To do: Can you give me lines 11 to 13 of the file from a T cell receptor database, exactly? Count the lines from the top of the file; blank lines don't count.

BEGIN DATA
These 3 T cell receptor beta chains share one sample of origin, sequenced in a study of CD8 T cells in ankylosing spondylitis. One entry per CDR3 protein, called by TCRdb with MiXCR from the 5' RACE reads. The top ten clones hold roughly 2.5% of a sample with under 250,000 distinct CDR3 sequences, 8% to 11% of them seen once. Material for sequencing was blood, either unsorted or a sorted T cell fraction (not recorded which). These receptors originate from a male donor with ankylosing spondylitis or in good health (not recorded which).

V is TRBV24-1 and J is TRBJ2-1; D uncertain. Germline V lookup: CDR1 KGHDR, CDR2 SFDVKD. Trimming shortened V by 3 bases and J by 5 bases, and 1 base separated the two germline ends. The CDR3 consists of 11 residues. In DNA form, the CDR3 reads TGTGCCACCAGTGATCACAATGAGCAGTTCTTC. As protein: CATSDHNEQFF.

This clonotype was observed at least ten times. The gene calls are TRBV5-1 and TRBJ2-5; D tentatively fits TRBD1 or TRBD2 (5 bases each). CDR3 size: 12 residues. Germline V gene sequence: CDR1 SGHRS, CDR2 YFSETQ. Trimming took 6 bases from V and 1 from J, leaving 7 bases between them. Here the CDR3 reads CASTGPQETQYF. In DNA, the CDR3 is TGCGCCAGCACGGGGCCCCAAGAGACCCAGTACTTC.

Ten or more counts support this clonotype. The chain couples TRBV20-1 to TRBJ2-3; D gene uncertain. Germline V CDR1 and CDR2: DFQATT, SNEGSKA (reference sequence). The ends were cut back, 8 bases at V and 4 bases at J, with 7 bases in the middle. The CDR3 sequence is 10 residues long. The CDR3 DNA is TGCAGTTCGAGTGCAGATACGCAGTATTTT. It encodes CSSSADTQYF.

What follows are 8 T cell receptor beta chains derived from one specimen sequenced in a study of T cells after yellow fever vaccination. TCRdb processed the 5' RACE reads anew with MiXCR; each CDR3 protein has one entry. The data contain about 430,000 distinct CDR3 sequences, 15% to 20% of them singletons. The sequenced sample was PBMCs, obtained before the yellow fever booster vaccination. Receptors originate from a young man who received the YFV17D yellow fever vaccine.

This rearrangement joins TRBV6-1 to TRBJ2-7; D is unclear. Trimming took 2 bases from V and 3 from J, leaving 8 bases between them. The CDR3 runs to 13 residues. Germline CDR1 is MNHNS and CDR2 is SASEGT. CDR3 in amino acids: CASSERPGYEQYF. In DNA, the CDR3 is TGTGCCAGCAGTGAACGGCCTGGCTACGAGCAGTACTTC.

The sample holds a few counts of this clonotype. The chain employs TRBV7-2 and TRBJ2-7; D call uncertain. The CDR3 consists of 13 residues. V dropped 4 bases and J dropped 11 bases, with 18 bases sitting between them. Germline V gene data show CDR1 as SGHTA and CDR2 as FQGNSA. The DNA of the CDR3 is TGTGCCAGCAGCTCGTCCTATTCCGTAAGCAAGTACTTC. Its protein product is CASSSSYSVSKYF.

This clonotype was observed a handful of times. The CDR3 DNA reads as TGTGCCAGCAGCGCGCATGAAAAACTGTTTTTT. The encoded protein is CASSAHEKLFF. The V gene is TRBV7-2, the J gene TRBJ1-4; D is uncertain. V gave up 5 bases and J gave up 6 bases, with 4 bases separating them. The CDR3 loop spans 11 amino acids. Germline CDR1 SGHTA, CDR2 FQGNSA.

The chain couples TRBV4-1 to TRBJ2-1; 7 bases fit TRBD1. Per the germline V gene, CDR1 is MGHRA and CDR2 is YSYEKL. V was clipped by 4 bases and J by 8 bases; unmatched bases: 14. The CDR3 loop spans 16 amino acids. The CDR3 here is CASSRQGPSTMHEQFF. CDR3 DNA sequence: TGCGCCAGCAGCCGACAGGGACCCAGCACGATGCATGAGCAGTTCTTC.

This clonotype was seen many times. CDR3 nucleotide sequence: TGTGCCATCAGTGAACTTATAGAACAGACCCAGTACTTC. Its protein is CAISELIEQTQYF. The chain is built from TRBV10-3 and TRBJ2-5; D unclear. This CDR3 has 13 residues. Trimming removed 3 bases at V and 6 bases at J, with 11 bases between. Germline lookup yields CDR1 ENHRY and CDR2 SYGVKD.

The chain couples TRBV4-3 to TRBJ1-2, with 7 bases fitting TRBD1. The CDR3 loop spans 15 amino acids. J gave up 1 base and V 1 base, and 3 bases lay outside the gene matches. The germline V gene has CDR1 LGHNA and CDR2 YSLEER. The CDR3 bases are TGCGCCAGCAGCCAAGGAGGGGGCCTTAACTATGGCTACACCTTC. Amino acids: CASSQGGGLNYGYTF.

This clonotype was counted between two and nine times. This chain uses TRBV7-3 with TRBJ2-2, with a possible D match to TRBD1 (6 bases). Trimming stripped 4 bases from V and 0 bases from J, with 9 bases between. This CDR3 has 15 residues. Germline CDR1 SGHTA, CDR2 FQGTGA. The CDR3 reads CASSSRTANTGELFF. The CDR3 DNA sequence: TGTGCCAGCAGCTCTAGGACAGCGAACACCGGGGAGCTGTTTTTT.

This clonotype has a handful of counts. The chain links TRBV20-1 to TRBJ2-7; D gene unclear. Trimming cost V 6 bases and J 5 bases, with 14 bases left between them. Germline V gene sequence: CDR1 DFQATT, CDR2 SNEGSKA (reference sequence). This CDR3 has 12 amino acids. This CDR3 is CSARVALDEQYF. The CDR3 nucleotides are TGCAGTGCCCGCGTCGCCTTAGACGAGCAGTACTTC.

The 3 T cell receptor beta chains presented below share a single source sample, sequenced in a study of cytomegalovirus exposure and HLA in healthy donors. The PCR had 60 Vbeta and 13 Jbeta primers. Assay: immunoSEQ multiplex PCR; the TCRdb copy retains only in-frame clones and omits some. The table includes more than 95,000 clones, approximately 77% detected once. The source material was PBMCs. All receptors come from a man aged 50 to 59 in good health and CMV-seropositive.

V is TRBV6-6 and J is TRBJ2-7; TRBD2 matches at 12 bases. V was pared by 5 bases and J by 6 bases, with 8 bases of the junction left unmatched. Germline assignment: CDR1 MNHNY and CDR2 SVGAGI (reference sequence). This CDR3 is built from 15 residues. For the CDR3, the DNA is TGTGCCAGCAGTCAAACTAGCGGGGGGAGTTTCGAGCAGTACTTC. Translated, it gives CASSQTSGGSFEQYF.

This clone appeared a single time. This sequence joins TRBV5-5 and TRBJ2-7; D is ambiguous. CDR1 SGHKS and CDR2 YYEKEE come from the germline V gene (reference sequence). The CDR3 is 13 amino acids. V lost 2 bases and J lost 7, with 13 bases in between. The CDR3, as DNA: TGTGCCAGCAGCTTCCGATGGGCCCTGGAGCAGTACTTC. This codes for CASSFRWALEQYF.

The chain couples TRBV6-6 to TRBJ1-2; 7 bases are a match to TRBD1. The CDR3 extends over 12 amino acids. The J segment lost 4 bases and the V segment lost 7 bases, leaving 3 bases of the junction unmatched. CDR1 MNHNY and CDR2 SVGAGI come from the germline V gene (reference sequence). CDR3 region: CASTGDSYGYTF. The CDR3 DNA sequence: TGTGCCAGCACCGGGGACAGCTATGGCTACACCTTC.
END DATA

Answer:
The chain couples TRBV4-3 to TRBJ1-2, with 7 bases fitting TRBD1. The CDR3 loop spans 15 amino acids. J gave up 1 base and V 1 base, and 3 bases lay outside the gene matches. The germline V gene has CDR1 LGHNA and CDR2 YSLEER. The CDR3 bases are TGCGCCAGCAGCCAAGGAGGGGGCCTTAACTATGGCTACACCTTC. Amino acids: CASSQGGGLNYGYTF.

This clonotype was counted between two and nine times. This chain uses TRBV7-3 with TRBJ2-2, with a possible D match to TRBD1 (6 bases). Trimming stripped 4 bases from V and 0 bases from J, with 9 bases between. This CDR3 has 15 residues. Germline CDR1 SGHTA, CDR2 FQGTGA. The CDR3 reads CASSSRTANTGELFF. The CDR3 DNA sequence: TGTGCCAGCAGCTCTAGGACAGCGAACACCGGGGAGCTGTTTTTT.

This clonotype has a handful of counts. The chain links TRBV20-1 to TRBJ2-7; D gene unclear. Trimming cost V 6 bases and J 5 bases, with 14 bases left between them. Germline V gene sequence: CDR1 DFQATT, CDR2 SNEGSKA (reference sequence). This CDR3 has 12 amino acids. This CDR3 is CSARVALDEQYF. The CDR3 nucleotides are TGCAGTGCCCGCGTCGCCTTAGACGAGCAGTACTTC.